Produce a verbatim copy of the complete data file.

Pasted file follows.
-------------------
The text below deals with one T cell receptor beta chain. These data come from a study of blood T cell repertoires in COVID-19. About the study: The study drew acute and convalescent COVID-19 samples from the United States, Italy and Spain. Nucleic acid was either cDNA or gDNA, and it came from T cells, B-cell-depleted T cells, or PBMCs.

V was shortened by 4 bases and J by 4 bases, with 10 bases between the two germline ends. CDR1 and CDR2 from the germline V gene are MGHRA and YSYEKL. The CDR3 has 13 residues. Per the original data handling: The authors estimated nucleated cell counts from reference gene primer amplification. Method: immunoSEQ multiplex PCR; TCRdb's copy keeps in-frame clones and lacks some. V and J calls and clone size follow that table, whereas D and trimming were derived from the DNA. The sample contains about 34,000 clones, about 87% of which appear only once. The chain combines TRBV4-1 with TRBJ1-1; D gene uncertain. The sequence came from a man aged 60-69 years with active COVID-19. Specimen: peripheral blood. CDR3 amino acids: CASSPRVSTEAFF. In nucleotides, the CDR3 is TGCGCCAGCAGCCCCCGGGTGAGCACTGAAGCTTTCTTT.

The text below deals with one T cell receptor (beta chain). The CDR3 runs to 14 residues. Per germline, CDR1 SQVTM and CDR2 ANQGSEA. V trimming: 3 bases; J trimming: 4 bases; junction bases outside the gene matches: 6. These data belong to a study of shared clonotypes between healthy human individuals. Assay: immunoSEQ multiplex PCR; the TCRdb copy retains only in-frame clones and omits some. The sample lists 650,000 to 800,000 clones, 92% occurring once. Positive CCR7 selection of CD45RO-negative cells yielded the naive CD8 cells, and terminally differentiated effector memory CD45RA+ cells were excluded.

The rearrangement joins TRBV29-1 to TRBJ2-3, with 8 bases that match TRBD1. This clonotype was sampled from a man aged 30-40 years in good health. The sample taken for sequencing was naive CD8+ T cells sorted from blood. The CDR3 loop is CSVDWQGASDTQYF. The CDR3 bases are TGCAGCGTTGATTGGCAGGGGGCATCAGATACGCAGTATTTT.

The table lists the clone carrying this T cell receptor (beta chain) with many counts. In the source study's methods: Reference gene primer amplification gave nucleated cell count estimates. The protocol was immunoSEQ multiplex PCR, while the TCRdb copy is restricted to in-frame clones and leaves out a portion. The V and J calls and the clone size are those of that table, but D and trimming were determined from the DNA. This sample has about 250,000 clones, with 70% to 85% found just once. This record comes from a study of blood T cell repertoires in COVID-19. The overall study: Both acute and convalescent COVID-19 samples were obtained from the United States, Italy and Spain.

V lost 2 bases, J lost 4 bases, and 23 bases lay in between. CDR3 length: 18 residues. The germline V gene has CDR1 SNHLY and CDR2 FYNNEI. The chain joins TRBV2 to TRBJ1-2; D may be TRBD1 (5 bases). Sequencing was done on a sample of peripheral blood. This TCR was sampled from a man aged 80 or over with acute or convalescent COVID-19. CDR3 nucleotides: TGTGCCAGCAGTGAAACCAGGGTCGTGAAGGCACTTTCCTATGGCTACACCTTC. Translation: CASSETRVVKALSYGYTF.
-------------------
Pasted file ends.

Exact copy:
The text below deals with one T cell receptor beta chain. These data come from a study of blood T cell repertoires in COVID-19. About the study: The study drew acute and convalescent COVID-19 samples from the United States, Italy and Spain. Nucleic acid was either cDNA or gDNA, and it came from T cells, B-cell-depleted T cells, or PBMCs.

V was shortened by 4 bases and J by 4 bases, with 10 bases between the two germline ends. CDR1 and CDR2 from the germline V gene are MGHRA and YSYEKL. The CDR3 has 13 residues. Per the original data handling: The authors estimated nucleated cell counts from reference gene primer amplification. Method: immunoSEQ multiplex PCR; TCRdb's copy keeps in-frame clones and lacks some. V and J calls and clone size follow that table, whereas D and trimming were derived from the DNA. The sample contains about 34,000 clones, about 87% of which appear only once. The chain combines TRBV4-1 with TRBJ1-1; D gene uncertain. The sequence came from a man aged 60-69 years with active COVID-19. Specimen: peripheral blood. CDR3 amino acids: CASSPRVSTEAFF. In nucleotides, the CDR3 is TGCGCCAGCAGCCCCCGGGTGAGCACTGAAGCTTTCTTT.

The text below deals with one T cell receptor (beta chain). The CDR3 runs to 14 residues. Per germline, CDR1 SQVTM and CDR2 ANQGSEA. V trimming: 3 bases; J trimming: 4 bases; junction bases outside the gene matches: 6. These data belong to a study of shared clonotypes between healthy human individuals. Assay: immunoSEQ multiplex PCR; the TCRdb copy retains only in-frame clones and omits some. The sample lists 650,000 to 800,000 clones, 92% occurring once. Positive CCR7 selection of CD45RO-negative cells yielded the naive CD8 cells, and terminally differentiated effector memory CD45RA+ cells were excluded.

The rearrangement joins TRBV29-1 to TRBJ2-3, with 8 bases that match TRBD1. This clonotype was sampled from a man aged 30-40 years in good health. The sample taken for sequencing was naive CD8+ T cells sorted from blood. The CDR3 loop is CSVDWQGASDTQYF. The CDR3 bases are TGCAGCGTTGATTGGCAGGGGGCATCAGATACGCAGTATTTT.

The table lists the clone carrying this T cell receptor (beta chain) with many counts. In the source study's methods: Reference gene primer amplification gave nucleated cell count estimates. The protocol was immunoSEQ multiplex PCR, while the TCRdb copy is restricted to in-frame clones and leaves out a portion. The V and J calls and the clone size are those of that table, but D and trimming were determined from the DNA. This sample has about 250,000 clones, with 70% to 85% found just once. This record comes from a study of blood T cell repertoires in COVID-19. The overall study: Both acute and convalescent COVID-19 samples were obtained from the United States, Italy and Spain.

V lost 2 bases, J lost 4 bases, and 23 bases lay in between. CDR3 length: 18 residues. The germline V gene has CDR1 SNHLY and CDR2 FYNNEI. The chain joins TRBV2 to TRBJ1-2; D may be TRBD1 (5 bases). Sequencing was done on a sample of peripheral blood. This TCR was sampled from a man aged 80 or over with acute or convalescent COVID-19. CDR3 nucleotides: TGTGCCAGCAGTGAAACCAGGGTCGTGAAGGCACTTTCCTATGGCTACACCTTC. Translation: CASSETRVVKALSYGYTF.